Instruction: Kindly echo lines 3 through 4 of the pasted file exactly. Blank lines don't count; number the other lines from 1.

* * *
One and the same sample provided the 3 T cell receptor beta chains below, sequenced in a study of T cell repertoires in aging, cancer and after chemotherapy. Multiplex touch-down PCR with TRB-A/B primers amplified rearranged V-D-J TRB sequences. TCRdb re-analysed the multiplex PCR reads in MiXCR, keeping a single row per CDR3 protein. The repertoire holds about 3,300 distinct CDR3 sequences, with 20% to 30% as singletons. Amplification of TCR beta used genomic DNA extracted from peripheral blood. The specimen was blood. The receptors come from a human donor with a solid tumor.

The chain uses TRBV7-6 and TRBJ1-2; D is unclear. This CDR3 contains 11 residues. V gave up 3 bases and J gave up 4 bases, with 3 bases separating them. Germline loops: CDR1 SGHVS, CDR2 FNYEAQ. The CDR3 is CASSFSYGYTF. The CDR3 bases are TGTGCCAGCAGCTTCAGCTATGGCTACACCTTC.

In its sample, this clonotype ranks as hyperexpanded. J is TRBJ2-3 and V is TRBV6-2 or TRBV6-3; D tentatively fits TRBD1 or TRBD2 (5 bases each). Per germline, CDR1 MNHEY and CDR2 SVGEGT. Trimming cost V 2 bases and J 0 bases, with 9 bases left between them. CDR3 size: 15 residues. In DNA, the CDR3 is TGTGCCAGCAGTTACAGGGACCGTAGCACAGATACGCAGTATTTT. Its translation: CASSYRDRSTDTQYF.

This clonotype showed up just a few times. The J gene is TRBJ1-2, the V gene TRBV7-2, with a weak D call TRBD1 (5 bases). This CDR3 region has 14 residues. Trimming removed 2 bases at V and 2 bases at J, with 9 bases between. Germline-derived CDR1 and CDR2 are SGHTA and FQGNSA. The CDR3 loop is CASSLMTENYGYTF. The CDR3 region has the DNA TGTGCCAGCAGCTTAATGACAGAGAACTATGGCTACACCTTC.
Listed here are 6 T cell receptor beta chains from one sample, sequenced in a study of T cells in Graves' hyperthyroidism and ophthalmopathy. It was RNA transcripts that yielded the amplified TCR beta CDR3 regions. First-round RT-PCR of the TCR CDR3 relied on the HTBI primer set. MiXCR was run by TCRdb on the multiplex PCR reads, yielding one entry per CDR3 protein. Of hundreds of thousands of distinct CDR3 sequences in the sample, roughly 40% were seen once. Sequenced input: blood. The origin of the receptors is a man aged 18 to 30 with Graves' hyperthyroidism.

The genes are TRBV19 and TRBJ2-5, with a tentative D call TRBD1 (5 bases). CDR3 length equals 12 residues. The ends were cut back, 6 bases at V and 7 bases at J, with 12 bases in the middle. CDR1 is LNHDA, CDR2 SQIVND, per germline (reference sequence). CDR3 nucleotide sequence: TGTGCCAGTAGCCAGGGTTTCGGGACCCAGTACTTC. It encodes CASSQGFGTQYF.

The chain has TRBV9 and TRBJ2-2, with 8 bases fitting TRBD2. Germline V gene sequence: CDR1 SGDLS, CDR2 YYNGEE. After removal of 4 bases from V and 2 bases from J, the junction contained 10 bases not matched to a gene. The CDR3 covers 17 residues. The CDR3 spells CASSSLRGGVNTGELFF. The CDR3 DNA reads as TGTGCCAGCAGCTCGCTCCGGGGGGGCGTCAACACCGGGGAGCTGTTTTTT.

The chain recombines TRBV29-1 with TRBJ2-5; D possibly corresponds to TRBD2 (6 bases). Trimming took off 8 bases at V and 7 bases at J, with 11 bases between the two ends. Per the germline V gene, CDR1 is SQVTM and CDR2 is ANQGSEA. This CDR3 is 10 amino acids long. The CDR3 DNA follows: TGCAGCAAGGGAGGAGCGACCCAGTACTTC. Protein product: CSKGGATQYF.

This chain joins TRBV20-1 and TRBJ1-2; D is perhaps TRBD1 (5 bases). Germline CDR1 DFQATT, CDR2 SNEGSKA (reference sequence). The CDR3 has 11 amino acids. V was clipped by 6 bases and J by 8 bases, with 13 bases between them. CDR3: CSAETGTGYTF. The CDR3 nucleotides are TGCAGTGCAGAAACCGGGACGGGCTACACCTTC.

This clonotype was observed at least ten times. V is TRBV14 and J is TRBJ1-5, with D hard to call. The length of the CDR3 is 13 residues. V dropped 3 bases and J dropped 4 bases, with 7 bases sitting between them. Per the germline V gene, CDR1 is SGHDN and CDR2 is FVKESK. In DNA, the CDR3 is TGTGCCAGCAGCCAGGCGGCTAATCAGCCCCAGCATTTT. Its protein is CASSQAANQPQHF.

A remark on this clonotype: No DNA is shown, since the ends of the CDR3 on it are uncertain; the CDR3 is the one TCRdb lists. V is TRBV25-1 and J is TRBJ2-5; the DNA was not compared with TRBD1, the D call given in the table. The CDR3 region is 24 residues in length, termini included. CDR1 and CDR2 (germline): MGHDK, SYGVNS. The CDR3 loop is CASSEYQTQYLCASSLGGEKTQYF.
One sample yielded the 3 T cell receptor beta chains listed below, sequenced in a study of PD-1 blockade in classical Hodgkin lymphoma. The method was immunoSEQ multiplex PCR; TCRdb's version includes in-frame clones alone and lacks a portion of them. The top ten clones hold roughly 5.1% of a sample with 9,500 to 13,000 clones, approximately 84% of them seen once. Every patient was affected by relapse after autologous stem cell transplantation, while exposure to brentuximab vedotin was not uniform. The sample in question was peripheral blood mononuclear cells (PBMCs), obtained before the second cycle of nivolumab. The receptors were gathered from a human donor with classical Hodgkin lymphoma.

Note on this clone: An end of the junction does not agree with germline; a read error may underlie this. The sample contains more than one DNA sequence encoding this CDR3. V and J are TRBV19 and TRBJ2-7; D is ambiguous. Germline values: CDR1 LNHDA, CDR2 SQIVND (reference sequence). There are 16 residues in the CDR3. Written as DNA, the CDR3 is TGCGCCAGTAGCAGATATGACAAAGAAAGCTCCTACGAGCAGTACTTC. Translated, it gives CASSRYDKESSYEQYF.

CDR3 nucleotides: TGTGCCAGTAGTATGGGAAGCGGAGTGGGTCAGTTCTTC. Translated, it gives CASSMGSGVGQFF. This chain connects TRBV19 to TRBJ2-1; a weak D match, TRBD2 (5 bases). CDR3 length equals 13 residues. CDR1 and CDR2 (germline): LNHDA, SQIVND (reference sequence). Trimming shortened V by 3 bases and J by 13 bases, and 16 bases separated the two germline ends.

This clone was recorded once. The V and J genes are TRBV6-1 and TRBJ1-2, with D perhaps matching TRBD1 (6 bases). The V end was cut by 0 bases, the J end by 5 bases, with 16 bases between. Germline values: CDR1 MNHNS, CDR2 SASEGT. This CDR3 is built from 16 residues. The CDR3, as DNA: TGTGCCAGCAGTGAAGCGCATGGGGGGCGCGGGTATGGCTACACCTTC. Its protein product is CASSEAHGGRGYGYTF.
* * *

In its sample, this clonotype ranks as hyperexpanded. J is TRBJ2-3 and V is TRBV6-2 or TRBV6-3; D tentatively fits TRBD1 or TRBD2 (5 bases each). Per germline, CDR1 MNHEY and CDR2 SVGEGT. Trimming cost V 2 bases and J 0 bases, with 9 bases left between them. CDR3 size: 15 residues. In DNA, the CDR3 is TGTGCCAGCAGTTACAGGGACCGTAGCACAGATACGCAGTATTTT. Its translation: CASSYRDRSTDTQYF.

This clonotype showed up just a few times. The J gene is TRBJ1-2, the V gene TRBV7-2, with a weak D call TRBD1 (5 bases). This CDR3 region has 14 residues. Trimming removed 2 bases at V and 2 bases at J, with 9 bases between. Germline-derived CDR1 and CDR2 are SGHTA and FQGNSA. The CDR3 loop is CASSLMTENYGYTF. The CDR3 region has the DNA TGTGCCAGCAGCTTAATGACAGAGAACTATGGCTACACCTTC.